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Economic Impact of Covid 19

What has been the economic impact of the Covid 19 pandemic on levels and people's experiences of poverty? Read further to find out more.
Image of Covid-19 government poster
© University of York

In this article, you will learn the economic impact of Covid 19, especially on poverty levels.

We know of course that older people or those with underlying health conditions have been most at risk of infection. However, people in precarious, low-paid jobs in the caring, retail, and service sectors have faced greater exposure owing to the fact that their jobs can’t be done from home. On top of this, poor quality, smaller, cramped housing, and a lack of open space in inner-city areas have not only increased this risk but brought with it higher levels of anxiety and mental ill-health.

The link between poverty and the pandemic reinforces itself. Poorer people are more likely to have pre-existing health conditions and work in settings where they have increased exposure to infection. The impacts are also more substantial; an interruption to income has a bigger impact if a person has no savings. It is worth remembering that housing costs, bills, and groceries don’t stop when work is interrupted.

A project hosted at the University of York has been charting what it calls ‘Covid Realities’ and it notes that

‘families on low incomes are adept at managing on a limited budget, often finding creative, if time-intensive, ways to get by. When the pandemic hit, however, many of these strategies for navigating life on a low income became difficult, if not impossible, to sustain. At the same time, school closures, social distancing and other Covid-related disruptions have led to increased core costs for many families’.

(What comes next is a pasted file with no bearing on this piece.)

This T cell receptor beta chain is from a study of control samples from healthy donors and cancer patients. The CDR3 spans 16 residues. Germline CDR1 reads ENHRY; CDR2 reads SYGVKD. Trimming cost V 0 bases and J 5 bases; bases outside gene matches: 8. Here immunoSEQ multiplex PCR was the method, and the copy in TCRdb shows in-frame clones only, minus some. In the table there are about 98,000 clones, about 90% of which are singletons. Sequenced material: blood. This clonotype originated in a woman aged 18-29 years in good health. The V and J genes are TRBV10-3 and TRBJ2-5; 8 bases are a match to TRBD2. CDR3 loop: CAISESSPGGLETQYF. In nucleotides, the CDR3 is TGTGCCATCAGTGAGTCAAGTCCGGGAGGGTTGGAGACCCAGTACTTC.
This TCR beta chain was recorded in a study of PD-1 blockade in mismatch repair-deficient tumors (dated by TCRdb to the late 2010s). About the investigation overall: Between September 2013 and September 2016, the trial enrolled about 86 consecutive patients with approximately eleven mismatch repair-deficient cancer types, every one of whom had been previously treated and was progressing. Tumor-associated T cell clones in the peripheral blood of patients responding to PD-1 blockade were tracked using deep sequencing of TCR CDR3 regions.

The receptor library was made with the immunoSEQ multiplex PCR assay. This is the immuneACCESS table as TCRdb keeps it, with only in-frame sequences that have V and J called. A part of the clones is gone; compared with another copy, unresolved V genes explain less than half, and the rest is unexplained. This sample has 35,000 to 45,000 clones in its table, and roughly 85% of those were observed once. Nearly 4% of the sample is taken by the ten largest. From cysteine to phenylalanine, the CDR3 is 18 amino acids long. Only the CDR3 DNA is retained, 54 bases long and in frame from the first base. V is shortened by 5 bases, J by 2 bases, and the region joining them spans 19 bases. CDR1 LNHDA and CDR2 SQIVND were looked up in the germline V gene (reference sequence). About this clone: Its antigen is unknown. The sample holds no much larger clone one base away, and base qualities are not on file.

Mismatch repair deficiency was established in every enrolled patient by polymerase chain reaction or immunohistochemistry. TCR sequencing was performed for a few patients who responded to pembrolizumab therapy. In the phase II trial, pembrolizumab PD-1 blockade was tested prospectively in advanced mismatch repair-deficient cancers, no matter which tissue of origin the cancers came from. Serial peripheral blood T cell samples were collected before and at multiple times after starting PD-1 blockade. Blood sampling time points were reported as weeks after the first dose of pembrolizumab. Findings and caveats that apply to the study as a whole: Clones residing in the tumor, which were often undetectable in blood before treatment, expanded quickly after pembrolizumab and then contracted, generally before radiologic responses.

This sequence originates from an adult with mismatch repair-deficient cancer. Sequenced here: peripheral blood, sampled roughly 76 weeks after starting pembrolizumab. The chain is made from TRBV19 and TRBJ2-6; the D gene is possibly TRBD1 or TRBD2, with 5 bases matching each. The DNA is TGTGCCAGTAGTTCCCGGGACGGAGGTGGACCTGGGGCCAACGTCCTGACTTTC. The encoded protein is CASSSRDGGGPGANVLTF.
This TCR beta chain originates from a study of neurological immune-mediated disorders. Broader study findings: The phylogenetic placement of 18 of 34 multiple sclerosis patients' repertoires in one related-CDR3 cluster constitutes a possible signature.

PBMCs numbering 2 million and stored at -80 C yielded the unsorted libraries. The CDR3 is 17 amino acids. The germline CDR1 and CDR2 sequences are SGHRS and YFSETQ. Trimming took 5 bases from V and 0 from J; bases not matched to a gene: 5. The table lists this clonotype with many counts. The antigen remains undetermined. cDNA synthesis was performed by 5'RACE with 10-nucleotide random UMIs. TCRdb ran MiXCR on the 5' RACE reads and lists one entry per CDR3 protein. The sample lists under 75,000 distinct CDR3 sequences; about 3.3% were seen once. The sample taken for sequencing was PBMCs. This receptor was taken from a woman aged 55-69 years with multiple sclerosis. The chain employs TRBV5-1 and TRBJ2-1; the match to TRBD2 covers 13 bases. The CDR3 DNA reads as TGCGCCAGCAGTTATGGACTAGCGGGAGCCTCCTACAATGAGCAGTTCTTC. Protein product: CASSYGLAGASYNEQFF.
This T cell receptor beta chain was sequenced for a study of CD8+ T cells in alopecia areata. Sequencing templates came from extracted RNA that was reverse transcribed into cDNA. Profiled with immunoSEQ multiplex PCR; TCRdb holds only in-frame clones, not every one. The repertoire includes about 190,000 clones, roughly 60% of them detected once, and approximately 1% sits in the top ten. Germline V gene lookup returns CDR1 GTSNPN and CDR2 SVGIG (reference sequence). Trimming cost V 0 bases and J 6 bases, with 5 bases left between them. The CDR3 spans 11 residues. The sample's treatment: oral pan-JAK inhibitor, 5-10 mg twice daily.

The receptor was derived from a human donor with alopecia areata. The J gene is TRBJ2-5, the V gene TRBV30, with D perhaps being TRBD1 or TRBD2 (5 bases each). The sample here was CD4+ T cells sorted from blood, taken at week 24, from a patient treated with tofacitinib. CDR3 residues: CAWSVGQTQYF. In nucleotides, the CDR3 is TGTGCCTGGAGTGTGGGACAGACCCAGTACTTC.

Not only are those who are poorer more at risk of Covid, but Covid has also made them poorer. In particular, having children at home has led to higher spending on food, energy bills, internet bills, and entertainment. Food prices have increased and public transport to cheaper supermarkets has not always been possible. Perhaps more importantly, the ban on the mixing of households has meant that a lot of the informal care support that low-income families rely on hasn’t been available. All of this has driven up costs at a time when many have seen their incomes reduce as a consequence of shorter working hours or even job losses.

This has, quite simply, led to poorer people. In fact, while estimates vary, it is thought that some 700,000 people in the UK, including 120,000 children, have fallen into poverty as a result of the pandemic. This includes significant increases in poverty amongst families that were working prior to the Covid-19 crisis. These have resulted from job losses and earnings reductions

Beyond the UK it is thought that the COVID-19 pandemic pushed an additional 88 million to 115 million people into extreme poverty in 2020, with the total expected to reach as many as 150 million by the end of 2021 (World Bank, 2020). This has seen the first increase in extreme poverty for twenty years. While this has already started to fall as the world recovers, it will be some time before extreme poverty comes back to the pre-pandemic level.

The Covid Realities project can be found here: https://covidrealities.org/.

The World Bank can be found here: https://www.worldbank.org/en/home

© University of York
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